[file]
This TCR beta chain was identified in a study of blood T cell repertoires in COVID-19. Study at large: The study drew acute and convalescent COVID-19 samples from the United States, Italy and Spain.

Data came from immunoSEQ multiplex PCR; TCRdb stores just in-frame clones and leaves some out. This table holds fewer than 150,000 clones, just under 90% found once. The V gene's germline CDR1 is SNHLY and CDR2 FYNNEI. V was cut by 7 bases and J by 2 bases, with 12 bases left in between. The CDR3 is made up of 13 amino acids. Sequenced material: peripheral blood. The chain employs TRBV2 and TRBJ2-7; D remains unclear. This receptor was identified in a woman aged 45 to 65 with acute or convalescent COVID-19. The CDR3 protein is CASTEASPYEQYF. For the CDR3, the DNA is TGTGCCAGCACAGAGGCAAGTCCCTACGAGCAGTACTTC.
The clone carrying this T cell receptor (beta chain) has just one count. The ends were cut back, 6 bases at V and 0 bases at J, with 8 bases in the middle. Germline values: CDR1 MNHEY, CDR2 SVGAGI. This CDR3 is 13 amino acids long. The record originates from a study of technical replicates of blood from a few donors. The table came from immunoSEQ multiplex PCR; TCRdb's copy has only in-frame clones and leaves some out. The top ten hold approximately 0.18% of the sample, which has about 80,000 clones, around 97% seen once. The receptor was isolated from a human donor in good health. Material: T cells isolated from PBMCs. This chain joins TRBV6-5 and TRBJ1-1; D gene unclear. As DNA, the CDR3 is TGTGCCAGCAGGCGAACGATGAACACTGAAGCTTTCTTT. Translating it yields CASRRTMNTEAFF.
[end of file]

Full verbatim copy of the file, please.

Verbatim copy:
This TCR beta chain was identified in a study of blood T cell repertoires in COVID-19. Study at large: The study drew acute and convalescent COVID-19 samples from the United States, Italy and Spain.

Data came from immunoSEQ multiplex PCR; TCRdb stores just in-frame clones and leaves some out. This table holds fewer than 150,000 clones, just under 90% found once. The V gene's germline CDR1 is SNHLY and CDR2 FYNNEI. V was cut by 7 bases and J by 2 bases, with 12 bases left in between. The CDR3 is made up of 13 amino acids. Sequenced material: peripheral blood. The chain employs TRBV2 and TRBJ2-7; D remains unclear. This receptor was identified in a woman aged 45 to 65 with acute or convalescent COVID-19. The CDR3 protein is CASTEASPYEQYF. For the CDR3, the DNA is TGTGCCAGCACAGAGGCAAGTCCCTACGAGCAGTACTTC.
The clone carrying this T cell receptor (beta chain) has just one count. The ends were cut back, 6 bases at V and 0 bases at J, with 8 bases in the middle. Germline values: CDR1 MNHEY, CDR2 SVGAGI. This CDR3 is 13 amino acids long. The record originates from a study of technical replicates of blood from a few donors. The table came from immunoSEQ multiplex PCR; TCRdb's copy has only in-frame clones and leaves some out. The top ten hold approximately 0.18% of the sample, which has about 80,000 clones, around 97% seen once. The receptor was isolated from a human donor in good health. Material: T cells isolated from PBMCs. This chain joins TRBV6-5 and TRBJ1-1; D gene unclear. As DNA, the CDR3 is TGTGCCAGCAGGCGAACGATGAACACTGAAGCTTTCTTT. Translating it yields CASRRTMNTEAFF.